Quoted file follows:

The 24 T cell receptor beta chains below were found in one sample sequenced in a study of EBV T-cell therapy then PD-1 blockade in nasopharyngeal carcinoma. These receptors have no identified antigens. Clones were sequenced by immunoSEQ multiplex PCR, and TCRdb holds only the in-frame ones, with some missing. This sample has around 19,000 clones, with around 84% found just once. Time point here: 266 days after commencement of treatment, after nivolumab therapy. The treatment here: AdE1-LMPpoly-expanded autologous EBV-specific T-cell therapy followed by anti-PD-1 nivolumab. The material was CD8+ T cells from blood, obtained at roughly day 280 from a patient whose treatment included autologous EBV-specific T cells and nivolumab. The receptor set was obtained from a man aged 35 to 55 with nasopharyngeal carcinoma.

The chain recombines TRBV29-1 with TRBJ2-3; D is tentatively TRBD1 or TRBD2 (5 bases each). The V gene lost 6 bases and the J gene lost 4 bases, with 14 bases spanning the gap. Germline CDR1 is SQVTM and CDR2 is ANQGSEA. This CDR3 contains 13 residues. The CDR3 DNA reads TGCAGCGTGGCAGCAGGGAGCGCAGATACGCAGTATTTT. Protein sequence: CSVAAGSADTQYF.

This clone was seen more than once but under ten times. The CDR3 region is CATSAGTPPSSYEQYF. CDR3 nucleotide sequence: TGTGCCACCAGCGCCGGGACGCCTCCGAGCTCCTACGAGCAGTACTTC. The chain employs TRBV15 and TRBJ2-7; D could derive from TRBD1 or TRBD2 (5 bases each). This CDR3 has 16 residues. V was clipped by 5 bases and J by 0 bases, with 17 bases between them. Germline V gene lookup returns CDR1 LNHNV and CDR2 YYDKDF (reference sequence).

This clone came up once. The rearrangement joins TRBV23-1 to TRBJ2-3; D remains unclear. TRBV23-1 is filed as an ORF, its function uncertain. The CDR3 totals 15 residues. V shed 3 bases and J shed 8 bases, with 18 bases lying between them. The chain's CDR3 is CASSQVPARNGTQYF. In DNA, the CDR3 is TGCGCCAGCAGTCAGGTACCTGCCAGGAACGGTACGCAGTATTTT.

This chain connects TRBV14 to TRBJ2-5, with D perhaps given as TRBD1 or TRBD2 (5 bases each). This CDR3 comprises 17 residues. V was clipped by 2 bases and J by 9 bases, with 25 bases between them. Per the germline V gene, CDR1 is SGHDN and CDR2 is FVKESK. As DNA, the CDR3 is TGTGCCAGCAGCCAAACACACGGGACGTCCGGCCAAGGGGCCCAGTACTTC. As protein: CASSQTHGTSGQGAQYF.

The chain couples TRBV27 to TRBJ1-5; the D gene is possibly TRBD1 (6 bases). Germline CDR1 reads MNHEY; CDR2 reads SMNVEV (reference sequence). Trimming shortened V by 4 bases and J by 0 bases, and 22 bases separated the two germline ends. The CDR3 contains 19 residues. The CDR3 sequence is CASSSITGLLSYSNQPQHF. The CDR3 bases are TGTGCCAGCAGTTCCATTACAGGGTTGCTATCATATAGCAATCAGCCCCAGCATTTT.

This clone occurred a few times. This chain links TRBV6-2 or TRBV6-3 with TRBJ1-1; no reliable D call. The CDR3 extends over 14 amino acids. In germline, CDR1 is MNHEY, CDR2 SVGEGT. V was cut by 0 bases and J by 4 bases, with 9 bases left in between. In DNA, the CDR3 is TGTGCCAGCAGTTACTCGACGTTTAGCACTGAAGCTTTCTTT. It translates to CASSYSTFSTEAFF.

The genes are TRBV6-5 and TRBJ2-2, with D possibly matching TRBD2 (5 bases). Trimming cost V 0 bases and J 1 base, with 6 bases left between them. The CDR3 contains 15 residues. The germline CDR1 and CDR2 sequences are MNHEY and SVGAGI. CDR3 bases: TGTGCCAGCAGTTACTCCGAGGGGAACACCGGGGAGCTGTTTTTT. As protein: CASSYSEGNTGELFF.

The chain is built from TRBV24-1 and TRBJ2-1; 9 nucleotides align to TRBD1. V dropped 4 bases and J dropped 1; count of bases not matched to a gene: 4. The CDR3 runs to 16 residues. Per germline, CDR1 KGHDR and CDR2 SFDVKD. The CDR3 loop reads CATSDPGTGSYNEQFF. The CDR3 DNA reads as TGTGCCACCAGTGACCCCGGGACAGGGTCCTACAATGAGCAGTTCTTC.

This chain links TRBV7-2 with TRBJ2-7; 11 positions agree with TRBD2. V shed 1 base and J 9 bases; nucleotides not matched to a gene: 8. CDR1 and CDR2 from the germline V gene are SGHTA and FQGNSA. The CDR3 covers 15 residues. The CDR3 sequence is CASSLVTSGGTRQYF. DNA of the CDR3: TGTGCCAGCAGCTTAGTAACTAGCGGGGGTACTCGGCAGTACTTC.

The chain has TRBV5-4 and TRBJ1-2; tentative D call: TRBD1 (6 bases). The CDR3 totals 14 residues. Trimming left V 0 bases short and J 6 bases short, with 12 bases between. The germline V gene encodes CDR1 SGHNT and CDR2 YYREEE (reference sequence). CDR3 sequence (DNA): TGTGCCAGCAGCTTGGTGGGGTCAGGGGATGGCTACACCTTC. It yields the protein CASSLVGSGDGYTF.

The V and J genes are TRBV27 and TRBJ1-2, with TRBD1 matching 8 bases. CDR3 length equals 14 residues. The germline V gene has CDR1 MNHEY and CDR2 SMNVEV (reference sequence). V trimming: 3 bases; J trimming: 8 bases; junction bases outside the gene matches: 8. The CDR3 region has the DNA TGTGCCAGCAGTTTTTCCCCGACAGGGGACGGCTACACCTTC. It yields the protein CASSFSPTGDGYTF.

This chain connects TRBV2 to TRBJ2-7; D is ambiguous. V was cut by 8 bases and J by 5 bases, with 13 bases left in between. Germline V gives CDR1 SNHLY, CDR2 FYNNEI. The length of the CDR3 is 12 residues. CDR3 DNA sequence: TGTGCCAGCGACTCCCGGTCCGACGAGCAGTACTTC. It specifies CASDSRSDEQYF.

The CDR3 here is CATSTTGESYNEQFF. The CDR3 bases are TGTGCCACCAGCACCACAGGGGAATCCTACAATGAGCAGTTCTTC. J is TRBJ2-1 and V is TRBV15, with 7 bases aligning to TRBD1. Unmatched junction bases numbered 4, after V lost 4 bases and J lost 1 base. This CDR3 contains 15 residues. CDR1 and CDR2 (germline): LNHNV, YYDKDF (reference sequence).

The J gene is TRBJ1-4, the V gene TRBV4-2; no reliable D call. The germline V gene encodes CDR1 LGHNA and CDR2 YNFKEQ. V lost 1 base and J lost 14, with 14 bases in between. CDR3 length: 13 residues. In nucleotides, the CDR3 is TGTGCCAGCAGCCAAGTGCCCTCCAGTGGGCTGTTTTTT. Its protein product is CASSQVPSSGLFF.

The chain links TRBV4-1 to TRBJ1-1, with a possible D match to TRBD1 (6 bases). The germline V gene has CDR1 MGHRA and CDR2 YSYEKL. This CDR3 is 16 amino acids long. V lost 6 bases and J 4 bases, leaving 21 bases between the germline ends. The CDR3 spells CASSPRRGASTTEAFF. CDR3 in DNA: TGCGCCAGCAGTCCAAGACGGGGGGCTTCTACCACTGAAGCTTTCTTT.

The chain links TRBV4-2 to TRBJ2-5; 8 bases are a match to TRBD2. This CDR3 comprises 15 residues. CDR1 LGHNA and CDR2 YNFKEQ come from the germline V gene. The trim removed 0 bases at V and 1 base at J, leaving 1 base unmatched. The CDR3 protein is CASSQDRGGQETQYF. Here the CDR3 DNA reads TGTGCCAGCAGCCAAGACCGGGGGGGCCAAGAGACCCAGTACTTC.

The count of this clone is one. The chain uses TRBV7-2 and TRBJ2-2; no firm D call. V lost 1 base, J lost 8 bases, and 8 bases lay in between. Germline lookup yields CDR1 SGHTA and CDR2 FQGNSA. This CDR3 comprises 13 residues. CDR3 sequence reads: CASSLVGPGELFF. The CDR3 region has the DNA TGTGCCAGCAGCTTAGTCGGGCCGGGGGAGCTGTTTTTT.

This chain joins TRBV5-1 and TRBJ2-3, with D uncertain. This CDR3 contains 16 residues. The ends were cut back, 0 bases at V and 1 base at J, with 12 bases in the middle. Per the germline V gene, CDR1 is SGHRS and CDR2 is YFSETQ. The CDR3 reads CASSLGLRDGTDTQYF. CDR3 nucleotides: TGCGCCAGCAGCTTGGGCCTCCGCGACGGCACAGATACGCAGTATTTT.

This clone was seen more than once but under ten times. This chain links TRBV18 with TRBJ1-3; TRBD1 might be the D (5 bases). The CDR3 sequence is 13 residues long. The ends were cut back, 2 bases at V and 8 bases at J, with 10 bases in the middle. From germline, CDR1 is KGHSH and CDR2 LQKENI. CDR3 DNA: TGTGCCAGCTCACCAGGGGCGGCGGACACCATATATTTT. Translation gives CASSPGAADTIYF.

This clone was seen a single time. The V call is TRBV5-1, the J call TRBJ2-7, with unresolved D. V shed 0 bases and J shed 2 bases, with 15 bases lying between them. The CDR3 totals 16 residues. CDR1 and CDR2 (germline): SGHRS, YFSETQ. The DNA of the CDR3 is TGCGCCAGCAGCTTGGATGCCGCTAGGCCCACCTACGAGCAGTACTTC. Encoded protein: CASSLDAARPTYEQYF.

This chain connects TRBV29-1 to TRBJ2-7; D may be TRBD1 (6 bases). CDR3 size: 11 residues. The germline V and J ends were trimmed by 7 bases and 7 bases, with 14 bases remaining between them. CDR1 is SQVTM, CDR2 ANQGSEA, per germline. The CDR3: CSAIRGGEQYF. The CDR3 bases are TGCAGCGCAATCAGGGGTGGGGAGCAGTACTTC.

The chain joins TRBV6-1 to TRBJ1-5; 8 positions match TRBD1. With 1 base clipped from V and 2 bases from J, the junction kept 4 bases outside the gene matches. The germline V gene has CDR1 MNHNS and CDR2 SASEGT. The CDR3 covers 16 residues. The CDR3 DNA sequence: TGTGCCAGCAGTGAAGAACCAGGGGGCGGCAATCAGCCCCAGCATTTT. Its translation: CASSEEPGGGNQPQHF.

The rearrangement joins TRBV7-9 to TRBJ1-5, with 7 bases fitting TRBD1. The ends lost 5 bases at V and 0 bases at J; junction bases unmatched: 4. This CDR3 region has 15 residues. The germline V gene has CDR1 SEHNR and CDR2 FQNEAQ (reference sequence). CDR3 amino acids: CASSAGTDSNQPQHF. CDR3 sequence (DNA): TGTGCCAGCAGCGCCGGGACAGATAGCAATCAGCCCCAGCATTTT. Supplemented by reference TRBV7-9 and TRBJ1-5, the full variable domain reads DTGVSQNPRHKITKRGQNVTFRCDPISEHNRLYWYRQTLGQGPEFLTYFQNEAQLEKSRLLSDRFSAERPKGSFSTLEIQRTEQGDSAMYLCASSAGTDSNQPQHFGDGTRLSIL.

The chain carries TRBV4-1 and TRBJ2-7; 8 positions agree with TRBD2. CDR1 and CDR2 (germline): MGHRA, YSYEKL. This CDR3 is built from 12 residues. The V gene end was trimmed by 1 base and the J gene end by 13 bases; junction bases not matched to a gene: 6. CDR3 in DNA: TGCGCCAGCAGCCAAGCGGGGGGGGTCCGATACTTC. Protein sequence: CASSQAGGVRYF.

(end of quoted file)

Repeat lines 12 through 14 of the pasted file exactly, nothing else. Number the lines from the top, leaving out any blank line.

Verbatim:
The V and J genes are TRBV27 and TRBJ1-2, with TRBD1 matching 8 bases. CDR3 length equals 14 residues. The germline V gene has CDR1 MNHEY and CDR2 SMNVEV (reference sequence). V trimming: 3 bases; J trimming: 8 bases; junction bases outside the gene matches: 8. The CDR3 region has the DNA TGTGCCAGCAGTTTTTCCCCGACAGGGGACGGCTACACCTTC. It yields the protein CASSFSPTGDGYTF.

This chain connects TRBV2 to TRBJ2-7; D is ambiguous. V was cut by 8 bases and J by 5 bases, with 13 bases left in between. Germline V gives CDR1 SNHLY, CDR2 FYNNEI. The length of the CDR3 is 12 residues. CDR3 DNA sequence: TGTGCCAGCGACTCCCGGTCCGACGAGCAGTACTTC. It specifies CASDSRSDEQYF.

The CDR3 here is CATSTTGESYNEQFF. The CDR3 bases are TGTGCCACCAGCACCACAGGGGAATCCTACAATGAGCAGTTCTTC. J is TRBJ2-1 and V is TRBV15, with 7 bases aligning to TRBD1. Unmatched junction bases numbered 4, after V lost 4 bases and J lost 1 base. This CDR3 contains 15 residues. CDR1 and CDR2 (germline): LNHNV, YYDKDF (reference sequence).